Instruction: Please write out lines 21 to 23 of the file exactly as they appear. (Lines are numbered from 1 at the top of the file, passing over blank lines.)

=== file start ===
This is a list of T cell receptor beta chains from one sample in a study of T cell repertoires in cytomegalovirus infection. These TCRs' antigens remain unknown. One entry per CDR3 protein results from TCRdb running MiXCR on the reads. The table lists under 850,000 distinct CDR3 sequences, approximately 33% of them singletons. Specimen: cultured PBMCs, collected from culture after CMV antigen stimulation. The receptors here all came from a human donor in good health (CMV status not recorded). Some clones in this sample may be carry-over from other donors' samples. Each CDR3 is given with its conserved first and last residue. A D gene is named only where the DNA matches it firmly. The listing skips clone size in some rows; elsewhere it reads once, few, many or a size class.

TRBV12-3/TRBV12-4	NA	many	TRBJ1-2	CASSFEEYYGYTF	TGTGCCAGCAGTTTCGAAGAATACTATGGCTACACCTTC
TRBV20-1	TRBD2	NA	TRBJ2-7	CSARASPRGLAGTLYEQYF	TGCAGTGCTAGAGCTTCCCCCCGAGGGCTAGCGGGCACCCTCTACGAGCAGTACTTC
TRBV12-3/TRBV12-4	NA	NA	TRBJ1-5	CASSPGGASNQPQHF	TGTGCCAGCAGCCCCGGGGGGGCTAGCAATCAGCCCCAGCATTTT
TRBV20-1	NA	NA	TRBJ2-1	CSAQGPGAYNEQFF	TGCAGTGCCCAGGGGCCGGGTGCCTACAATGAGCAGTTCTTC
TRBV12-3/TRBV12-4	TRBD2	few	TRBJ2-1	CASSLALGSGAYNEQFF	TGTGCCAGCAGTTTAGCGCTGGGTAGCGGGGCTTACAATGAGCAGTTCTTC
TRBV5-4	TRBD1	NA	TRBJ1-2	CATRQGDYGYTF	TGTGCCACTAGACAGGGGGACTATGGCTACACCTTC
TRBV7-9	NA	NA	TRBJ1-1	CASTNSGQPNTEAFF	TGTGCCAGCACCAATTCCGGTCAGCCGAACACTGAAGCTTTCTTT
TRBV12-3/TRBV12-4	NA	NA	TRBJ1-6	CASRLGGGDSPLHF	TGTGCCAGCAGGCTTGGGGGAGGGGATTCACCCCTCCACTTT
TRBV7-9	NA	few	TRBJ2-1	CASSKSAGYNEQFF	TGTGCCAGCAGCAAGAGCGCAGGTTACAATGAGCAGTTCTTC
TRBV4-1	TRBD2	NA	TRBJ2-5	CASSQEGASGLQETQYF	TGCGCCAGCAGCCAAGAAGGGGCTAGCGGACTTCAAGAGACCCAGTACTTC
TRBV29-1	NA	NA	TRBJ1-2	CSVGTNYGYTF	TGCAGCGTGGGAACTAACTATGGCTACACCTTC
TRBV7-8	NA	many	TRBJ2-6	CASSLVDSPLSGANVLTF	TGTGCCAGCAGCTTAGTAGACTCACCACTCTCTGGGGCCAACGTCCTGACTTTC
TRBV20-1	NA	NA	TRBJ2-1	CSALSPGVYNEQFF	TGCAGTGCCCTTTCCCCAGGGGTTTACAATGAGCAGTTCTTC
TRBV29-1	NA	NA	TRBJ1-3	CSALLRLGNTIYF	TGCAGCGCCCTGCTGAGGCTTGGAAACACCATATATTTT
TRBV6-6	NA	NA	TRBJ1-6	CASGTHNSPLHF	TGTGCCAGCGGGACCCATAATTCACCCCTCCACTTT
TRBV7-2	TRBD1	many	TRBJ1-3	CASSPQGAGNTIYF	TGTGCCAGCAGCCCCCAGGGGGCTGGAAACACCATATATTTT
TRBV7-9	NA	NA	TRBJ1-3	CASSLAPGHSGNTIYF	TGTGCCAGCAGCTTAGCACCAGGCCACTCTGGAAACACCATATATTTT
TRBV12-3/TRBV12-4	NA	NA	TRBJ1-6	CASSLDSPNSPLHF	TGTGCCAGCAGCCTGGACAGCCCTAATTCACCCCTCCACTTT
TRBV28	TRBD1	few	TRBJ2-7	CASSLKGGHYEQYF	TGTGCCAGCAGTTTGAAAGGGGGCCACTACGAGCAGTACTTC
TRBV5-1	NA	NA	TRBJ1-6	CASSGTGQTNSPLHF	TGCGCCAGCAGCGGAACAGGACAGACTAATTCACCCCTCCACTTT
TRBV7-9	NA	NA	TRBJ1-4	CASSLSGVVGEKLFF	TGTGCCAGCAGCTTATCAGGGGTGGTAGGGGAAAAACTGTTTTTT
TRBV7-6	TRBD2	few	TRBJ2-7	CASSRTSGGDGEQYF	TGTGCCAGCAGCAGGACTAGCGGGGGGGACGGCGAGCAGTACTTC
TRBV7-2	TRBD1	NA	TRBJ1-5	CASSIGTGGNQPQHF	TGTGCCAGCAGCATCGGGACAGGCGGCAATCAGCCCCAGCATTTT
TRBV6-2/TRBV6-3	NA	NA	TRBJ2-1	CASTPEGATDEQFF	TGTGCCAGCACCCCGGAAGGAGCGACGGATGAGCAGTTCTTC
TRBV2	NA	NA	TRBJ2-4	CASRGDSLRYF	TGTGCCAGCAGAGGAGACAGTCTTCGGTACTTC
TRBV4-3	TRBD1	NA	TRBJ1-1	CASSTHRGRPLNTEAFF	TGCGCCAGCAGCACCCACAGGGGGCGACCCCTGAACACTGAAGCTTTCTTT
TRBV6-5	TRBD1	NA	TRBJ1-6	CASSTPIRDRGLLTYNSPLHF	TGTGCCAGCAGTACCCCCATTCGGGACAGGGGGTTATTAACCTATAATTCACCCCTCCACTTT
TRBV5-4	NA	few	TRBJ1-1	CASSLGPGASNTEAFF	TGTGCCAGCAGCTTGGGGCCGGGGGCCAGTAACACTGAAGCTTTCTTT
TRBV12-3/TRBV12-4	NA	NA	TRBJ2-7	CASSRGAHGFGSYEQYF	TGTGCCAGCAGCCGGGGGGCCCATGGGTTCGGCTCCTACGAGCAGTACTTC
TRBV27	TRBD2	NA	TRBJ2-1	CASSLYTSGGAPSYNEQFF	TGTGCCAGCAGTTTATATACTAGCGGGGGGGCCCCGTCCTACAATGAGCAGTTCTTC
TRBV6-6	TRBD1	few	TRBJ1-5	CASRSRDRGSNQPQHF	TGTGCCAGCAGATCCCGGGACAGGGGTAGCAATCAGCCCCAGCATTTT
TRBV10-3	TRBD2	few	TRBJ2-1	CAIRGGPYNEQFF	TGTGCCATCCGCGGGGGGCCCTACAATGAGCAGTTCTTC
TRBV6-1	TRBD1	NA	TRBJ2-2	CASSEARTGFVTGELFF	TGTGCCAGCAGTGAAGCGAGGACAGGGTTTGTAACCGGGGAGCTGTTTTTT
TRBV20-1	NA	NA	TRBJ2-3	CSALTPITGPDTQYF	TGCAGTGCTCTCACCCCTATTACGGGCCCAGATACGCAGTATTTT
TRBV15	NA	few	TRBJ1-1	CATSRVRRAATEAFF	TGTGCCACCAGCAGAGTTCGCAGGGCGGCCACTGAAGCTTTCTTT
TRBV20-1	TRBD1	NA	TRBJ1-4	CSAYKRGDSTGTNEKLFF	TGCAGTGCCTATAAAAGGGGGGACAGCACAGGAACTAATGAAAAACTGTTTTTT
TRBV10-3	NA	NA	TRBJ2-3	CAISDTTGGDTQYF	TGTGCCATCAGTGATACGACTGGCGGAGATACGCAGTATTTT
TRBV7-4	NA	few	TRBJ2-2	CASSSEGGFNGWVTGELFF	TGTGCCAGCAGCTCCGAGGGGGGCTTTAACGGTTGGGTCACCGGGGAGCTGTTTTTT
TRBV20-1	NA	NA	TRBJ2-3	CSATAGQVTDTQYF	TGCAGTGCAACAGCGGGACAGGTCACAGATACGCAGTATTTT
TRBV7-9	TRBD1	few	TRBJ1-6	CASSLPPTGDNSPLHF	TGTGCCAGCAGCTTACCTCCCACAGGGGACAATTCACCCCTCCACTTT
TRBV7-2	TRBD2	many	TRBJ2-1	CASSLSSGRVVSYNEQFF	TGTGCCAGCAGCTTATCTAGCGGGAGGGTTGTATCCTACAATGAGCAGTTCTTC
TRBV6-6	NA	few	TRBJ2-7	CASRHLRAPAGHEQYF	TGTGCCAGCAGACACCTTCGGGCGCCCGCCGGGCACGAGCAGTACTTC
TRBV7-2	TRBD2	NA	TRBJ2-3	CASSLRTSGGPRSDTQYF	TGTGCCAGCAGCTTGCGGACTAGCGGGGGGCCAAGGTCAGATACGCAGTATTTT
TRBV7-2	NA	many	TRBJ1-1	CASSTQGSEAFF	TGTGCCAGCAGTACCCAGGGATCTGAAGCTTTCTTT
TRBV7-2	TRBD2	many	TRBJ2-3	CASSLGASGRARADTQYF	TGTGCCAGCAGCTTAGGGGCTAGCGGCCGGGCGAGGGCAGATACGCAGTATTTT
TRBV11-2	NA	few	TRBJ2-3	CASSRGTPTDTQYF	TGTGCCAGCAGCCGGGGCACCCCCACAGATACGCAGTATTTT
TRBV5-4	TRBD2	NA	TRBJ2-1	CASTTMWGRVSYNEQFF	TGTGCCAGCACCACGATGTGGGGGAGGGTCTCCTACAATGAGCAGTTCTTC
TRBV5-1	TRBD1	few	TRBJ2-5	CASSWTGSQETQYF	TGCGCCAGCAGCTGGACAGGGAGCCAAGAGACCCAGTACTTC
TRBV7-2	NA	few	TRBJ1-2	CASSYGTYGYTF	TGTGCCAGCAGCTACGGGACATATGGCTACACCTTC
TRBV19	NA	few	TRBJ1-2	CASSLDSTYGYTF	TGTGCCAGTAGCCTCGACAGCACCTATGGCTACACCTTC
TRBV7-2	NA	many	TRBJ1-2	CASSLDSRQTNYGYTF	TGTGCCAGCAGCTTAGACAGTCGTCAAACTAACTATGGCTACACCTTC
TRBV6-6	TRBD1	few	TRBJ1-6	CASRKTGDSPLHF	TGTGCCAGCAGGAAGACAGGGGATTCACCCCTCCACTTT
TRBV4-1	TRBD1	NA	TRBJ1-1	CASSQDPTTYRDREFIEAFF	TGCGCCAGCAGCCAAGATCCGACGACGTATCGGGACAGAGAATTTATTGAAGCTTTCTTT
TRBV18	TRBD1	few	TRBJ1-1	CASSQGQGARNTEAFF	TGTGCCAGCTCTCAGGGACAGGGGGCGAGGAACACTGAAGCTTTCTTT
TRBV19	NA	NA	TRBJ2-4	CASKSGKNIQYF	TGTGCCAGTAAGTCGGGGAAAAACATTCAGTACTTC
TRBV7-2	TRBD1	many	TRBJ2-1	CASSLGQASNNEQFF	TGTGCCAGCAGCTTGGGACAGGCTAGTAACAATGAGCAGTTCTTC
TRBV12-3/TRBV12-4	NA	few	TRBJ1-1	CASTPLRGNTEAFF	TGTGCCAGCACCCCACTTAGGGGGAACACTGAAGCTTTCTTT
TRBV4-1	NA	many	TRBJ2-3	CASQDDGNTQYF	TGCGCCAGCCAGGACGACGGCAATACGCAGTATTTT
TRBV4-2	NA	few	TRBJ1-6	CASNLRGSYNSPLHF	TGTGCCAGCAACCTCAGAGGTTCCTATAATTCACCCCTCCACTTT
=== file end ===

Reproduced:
TRBV5-1	NA	NA	TRBJ1-6	CASSGTGQTNSPLHF	TGCGCCAGCAGCGGAACAGGACAGACTAATTCACCCCTCCACTTT
TRBV7-9	NA	NA	TRBJ1-4	CASSLSGVVGEKLFF	TGTGCCAGCAGCTTATCAGGGGTGGTAGGGGAAAAACTGTTTTTT
TRBV7-6	TRBD2	few	TRBJ2-7	CASSRTSGGDGEQYF	TGTGCCAGCAGCAGGACTAGCGGGGGGGACGGCGAGCAGTACTTC